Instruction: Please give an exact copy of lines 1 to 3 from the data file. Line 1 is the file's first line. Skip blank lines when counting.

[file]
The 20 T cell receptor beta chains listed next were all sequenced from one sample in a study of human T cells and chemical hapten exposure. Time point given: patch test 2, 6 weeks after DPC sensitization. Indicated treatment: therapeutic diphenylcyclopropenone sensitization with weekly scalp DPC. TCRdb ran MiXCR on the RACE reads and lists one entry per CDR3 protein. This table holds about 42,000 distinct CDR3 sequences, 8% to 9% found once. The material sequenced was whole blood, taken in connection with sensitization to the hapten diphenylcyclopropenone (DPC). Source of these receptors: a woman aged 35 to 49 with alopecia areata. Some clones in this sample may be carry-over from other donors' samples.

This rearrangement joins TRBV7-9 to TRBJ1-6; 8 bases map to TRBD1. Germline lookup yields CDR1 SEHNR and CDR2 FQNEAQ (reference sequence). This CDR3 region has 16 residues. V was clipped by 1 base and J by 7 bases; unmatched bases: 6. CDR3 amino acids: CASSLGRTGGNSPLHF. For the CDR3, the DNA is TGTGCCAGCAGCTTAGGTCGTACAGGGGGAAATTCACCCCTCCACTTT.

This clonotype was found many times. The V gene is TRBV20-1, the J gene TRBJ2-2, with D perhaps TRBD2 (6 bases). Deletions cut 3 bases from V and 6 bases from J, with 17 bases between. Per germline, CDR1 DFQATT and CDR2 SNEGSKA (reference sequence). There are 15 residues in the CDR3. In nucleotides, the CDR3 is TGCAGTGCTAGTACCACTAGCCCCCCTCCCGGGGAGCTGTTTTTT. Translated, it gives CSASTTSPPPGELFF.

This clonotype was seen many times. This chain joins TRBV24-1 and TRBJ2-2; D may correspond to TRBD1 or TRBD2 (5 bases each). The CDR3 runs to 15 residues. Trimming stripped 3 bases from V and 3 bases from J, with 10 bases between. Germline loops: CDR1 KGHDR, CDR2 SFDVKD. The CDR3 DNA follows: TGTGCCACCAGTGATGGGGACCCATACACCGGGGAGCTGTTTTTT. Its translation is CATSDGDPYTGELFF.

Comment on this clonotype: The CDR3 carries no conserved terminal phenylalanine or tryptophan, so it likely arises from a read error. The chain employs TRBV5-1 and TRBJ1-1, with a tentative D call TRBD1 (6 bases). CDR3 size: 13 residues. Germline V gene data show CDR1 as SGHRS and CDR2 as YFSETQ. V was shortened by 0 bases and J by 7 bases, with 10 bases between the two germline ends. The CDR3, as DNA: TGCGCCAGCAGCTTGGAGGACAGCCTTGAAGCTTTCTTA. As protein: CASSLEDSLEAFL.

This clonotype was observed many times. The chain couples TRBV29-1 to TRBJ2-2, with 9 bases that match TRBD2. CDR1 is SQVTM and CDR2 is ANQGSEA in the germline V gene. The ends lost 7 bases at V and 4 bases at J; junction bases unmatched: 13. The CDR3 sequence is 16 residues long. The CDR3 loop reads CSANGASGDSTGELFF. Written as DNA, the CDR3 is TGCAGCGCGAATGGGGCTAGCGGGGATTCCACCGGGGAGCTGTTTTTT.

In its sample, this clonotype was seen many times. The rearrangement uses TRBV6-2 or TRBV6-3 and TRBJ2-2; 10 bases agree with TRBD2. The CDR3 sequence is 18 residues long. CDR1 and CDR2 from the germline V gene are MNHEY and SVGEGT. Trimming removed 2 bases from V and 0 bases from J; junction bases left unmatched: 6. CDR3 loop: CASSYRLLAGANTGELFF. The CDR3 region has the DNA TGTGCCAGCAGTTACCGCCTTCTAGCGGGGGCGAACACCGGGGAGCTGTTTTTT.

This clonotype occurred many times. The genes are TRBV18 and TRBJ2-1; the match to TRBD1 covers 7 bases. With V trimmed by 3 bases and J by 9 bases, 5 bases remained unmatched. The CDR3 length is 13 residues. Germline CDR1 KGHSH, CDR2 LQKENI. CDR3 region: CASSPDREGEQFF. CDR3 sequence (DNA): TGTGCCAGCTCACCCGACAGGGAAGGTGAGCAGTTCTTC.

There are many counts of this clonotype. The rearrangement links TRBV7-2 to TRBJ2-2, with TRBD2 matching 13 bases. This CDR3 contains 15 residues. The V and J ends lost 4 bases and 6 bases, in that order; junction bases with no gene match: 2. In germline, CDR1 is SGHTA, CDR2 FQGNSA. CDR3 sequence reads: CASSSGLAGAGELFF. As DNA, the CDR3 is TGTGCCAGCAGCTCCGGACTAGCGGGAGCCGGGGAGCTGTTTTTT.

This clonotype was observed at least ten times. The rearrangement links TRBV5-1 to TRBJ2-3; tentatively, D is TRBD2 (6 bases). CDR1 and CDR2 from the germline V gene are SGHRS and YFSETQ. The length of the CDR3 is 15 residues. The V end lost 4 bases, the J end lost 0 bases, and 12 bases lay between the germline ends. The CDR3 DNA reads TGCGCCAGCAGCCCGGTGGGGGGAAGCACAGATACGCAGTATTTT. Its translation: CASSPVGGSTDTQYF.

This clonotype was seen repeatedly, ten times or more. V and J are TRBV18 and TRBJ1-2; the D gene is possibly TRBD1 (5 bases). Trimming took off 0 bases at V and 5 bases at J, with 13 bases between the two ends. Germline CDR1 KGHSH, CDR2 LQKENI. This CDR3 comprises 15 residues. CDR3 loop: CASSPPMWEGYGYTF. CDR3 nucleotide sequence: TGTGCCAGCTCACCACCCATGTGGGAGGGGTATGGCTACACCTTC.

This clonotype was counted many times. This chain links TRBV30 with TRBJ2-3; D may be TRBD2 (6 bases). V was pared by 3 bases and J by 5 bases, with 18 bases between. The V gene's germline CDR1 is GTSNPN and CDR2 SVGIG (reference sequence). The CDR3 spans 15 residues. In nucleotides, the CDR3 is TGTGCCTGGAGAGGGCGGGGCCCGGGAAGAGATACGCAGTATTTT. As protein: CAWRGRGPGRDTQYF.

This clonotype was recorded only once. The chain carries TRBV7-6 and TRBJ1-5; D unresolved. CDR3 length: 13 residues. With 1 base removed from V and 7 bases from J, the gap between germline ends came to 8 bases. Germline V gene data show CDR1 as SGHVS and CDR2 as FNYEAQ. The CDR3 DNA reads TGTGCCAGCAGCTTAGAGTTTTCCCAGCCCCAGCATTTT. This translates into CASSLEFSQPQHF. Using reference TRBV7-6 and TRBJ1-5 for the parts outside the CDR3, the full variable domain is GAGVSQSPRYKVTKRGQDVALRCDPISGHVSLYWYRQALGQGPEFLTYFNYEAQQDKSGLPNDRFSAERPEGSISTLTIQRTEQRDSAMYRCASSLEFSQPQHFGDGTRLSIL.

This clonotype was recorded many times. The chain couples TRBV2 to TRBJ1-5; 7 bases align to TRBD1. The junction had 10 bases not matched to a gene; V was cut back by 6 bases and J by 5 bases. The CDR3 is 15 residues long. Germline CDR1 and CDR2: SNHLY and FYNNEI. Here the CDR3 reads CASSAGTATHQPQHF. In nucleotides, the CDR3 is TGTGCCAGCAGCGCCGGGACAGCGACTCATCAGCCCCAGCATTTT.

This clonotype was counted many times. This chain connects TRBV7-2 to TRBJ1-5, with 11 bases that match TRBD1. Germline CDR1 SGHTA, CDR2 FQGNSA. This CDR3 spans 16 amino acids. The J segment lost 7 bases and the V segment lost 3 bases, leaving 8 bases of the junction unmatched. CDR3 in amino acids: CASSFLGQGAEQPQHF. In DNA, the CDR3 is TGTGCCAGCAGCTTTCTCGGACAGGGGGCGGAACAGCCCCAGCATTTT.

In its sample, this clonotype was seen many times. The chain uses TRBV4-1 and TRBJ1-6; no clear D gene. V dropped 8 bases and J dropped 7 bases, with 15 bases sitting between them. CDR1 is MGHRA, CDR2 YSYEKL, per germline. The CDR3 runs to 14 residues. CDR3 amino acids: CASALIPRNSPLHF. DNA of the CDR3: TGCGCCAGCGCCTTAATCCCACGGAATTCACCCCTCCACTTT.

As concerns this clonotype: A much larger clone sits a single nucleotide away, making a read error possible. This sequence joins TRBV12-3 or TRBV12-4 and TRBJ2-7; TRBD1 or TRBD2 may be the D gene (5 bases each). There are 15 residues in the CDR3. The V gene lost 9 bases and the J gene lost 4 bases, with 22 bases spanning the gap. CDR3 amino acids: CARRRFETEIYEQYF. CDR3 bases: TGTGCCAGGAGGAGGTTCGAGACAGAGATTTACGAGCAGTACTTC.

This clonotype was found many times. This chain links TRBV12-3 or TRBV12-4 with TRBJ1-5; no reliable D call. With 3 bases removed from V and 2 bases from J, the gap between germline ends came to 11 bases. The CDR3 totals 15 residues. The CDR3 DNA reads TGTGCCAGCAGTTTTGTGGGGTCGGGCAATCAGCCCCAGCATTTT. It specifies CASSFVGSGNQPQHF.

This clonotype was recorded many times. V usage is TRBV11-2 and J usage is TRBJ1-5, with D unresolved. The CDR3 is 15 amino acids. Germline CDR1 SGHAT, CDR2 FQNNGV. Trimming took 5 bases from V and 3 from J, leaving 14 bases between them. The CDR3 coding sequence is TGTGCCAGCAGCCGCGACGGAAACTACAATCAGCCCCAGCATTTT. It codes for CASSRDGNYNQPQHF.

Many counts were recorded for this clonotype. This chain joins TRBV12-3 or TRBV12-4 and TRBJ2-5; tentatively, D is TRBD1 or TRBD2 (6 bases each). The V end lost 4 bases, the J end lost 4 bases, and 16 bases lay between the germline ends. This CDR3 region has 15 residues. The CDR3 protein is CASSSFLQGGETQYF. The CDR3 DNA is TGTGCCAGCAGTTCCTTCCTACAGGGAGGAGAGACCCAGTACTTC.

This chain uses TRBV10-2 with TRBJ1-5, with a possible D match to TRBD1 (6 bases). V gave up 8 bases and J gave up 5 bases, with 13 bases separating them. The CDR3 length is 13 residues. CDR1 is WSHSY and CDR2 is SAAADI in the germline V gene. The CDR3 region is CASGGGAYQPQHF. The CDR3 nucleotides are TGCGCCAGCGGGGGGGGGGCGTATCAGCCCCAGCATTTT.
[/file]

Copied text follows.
The 20 T cell receptor beta chains listed next were all sequenced from one sample in a study of human T cells and chemical hapten exposure. Time point given: patch test 2, 6 weeks after DPC sensitization. Indicated treatment: therapeutic diphenylcyclopropenone sensitization with weekly scalp DPC. TCRdb ran MiXCR on the RACE reads and lists one entry per CDR3 protein. This table holds about 42,000 distinct CDR3 sequences, 8% to 9% found once. The material sequenced was whole blood, taken in connection with sensitization to the hapten diphenylcyclopropenone (DPC). Source of these receptors: a woman aged 35 to 49 with alopecia areata. Some clones in this sample may be carry-over from other donors' samples.

This rearrangement joins TRBV7-9 to TRBJ1-6; 8 bases map to TRBD1. Germline lookup yields CDR1 SEHNR and CDR2 FQNEAQ (reference sequence). This CDR3 region has 16 residues. V was clipped by 1 base and J by 7 bases; unmatched bases: 6. CDR3 amino acids: CASSLGRTGGNSPLHF. For the CDR3, the DNA is TGTGCCAGCAGCTTAGGTCGTACAGGGGGAAATTCACCCCTCCACTTT.

This clonotype was found many times. The V gene is TRBV20-1, the J gene TRBJ2-2, with D perhaps TRBD2 (6 bases). Deletions cut 3 bases from V and 6 bases from J, with 17 bases between. Per germline, CDR1 DFQATT and CDR2 SNEGSKA (reference sequence). There are 15 residues in the CDR3. In nucleotides, the CDR3 is TGCAGTGCTAGTACCACTAGCCCCCCTCCCGGGGAGCTGTTTTTT. Translated, it gives CSASTTSPPPGELFF.